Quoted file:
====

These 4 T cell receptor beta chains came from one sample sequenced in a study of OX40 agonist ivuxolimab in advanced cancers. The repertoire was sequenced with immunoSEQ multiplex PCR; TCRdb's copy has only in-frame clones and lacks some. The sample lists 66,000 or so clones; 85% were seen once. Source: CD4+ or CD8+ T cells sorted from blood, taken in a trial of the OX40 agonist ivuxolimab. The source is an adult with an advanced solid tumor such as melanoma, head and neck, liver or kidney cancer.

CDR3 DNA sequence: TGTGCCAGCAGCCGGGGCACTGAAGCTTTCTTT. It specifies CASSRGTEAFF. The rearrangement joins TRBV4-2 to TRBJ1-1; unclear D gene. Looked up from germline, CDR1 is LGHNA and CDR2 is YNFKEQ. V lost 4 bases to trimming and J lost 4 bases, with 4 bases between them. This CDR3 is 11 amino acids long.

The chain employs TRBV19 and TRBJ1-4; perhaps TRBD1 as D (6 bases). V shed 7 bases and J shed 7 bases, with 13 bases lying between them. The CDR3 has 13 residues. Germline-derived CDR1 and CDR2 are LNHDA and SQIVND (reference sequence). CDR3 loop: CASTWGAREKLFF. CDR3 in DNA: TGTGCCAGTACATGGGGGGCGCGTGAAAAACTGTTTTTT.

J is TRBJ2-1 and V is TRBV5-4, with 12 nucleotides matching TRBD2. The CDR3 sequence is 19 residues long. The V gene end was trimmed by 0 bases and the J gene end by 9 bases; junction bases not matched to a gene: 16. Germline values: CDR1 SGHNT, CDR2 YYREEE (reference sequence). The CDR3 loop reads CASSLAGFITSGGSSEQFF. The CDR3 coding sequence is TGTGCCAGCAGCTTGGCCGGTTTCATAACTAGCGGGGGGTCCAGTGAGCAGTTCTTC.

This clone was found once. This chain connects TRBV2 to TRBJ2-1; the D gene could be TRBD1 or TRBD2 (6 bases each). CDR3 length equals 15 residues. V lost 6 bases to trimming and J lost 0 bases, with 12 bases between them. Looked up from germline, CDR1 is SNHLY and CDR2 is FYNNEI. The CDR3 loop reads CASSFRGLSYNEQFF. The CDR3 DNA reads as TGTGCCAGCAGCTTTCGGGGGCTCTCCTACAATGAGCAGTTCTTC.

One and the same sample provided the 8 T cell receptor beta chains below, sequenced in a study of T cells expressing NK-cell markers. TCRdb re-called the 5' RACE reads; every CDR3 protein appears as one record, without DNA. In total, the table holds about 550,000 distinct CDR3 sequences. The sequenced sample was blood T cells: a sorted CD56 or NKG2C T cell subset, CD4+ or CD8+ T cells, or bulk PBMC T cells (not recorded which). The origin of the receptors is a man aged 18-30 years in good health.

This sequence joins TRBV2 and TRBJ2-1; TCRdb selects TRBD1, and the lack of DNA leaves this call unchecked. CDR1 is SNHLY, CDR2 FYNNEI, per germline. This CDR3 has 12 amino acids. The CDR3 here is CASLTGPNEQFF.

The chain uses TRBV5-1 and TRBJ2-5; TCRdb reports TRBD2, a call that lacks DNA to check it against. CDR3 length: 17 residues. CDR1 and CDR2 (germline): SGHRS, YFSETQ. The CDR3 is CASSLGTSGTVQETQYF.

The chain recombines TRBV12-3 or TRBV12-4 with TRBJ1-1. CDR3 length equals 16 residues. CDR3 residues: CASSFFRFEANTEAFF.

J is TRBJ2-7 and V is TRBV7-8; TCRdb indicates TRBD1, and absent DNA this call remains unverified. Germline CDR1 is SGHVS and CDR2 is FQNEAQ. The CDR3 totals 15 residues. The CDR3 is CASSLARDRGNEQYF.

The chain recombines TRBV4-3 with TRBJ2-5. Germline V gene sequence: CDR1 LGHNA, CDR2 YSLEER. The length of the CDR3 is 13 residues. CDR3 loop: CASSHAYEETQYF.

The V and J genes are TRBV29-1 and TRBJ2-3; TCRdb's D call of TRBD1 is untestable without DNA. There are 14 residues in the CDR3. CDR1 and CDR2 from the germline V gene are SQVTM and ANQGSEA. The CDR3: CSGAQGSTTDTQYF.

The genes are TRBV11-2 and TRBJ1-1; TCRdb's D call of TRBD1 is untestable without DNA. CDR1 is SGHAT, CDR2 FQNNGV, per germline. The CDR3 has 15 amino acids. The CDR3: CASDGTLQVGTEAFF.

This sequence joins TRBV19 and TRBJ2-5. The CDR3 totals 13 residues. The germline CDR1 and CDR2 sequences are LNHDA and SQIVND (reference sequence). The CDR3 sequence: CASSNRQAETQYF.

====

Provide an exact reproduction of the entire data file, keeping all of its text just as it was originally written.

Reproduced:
These 4 T cell receptor beta chains came from one sample sequenced in a study of OX40 agonist ivuxolimab in advanced cancers. The repertoire was sequenced with immunoSEQ multiplex PCR; TCRdb's copy has only in-frame clones and lacks some. The sample lists 66,000 or so clones; 85% were seen once. Source: CD4+ or CD8+ T cells sorted from blood, taken in a trial of the OX40 agonist ivuxolimab. The source is an adult with an advanced solid tumor such as melanoma, head and neck, liver or kidney cancer.

CDR3 DNA sequence: TGTGCCAGCAGCCGGGGCACTGAAGCTTTCTTT. It specifies CASSRGTEAFF. The rearrangement joins TRBV4-2 to TRBJ1-1; unclear D gene. Looked up from germline, CDR1 is LGHNA and CDR2 is YNFKEQ. V lost 4 bases to trimming and J lost 4 bases, with 4 bases between them. This CDR3 is 11 amino acids long.

The chain employs TRBV19 and TRBJ1-4; perhaps TRBD1 as D (6 bases). V shed 7 bases and J shed 7 bases, with 13 bases lying between them. The CDR3 has 13 residues. Germline-derived CDR1 and CDR2 are LNHDA and SQIVND (reference sequence). CDR3 loop: CASTWGAREKLFF. CDR3 in DNA: TGTGCCAGTACATGGGGGGCGCGTGAAAAACTGTTTTTT.

J is TRBJ2-1 and V is TRBV5-4, with 12 nucleotides matching TRBD2. The CDR3 sequence is 19 residues long. The V gene end was trimmed by 0 bases and the J gene end by 9 bases; junction bases not matched to a gene: 16. Germline values: CDR1 SGHNT, CDR2 YYREEE (reference sequence). The CDR3 loop reads CASSLAGFITSGGSSEQFF. The CDR3 coding sequence is TGTGCCAGCAGCTTGGCCGGTTTCATAACTAGCGGGGGGTCCAGTGAGCAGTTCTTC.

This clone was found once. This chain connects TRBV2 to TRBJ2-1; the D gene could be TRBD1 or TRBD2 (6 bases each). CDR3 length equals 15 residues. V lost 6 bases to trimming and J lost 0 bases, with 12 bases between them. Looked up from germline, CDR1 is SNHLY and CDR2 is FYNNEI. The CDR3 loop reads CASSFRGLSYNEQFF. The CDR3 DNA reads as TGTGCCAGCAGCTTTCGGGGGCTCTCCTACAATGAGCAGTTCTTC.

One and the same sample provided the 8 T cell receptor beta chains below, sequenced in a study of T cells expressing NK-cell markers. TCRdb re-called the 5' RACE reads; every CDR3 protein appears as one record, without DNA. In total, the table holds about 550,000 distinct CDR3 sequences. The sequenced sample was blood T cells: a sorted CD56 or NKG2C T cell subset, CD4+ or CD8+ T cells, or bulk PBMC T cells (not recorded which). The origin of the receptors is a man aged 18-30 years in good health.

This sequence joins TRBV2 and TRBJ2-1; TCRdb selects TRBD1, and the lack of DNA leaves this call unchecked. CDR1 is SNHLY, CDR2 FYNNEI, per germline. This CDR3 has 12 amino acids. The CDR3 here is CASLTGPNEQFF.

The chain uses TRBV5-1 and TRBJ2-5; TCRdb reports TRBD2, a call that lacks DNA to check it against. CDR3 length: 17 residues. CDR1 and CDR2 (germline): SGHRS, YFSETQ. The CDR3 is CASSLGTSGTVQETQYF.

The chain recombines TRBV12-3 or TRBV12-4 with TRBJ1-1. CDR3 length equals 16 residues. CDR3 residues: CASSFFRFEANTEAFF.

J is TRBJ2-7 and V is TRBV7-8; TCRdb indicates TRBD1, and absent DNA this call remains unverified. Germline CDR1 is SGHVS and CDR2 is FQNEAQ. The CDR3 totals 15 residues. The CDR3 is CASSLARDRGNEQYF.

The chain recombines TRBV4-3 with TRBJ2-5. Germline V gene sequence: CDR1 LGHNA, CDR2 YSLEER. The length of the CDR3 is 13 residues. CDR3 loop: CASSHAYEETQYF.

The V and J genes are TRBV29-1 and TRBJ2-3; TCRdb's D call of TRBD1 is untestable without DNA. There are 14 residues in the CDR3. CDR1 and CDR2 from the germline V gene are SQVTM and ANQGSEA. The CDR3: CSGAQGSTTDTQYF.

The genes are TRBV11-2 and TRBJ1-1; TCRdb's D call of TRBD1 is untestable without DNA. CDR1 is SGHAT, CDR2 FQNNGV, per germline. The CDR3 has 15 amino acids. The CDR3: CASDGTLQVGTEAFF.

This sequence joins TRBV19 and TRBJ2-5. The CDR3 totals 13 residues. The germline CDR1 and CDR2 sequences are LNHDA and SQIVND (reference sequence). The CDR3 sequence: CASSNRQAETQYF.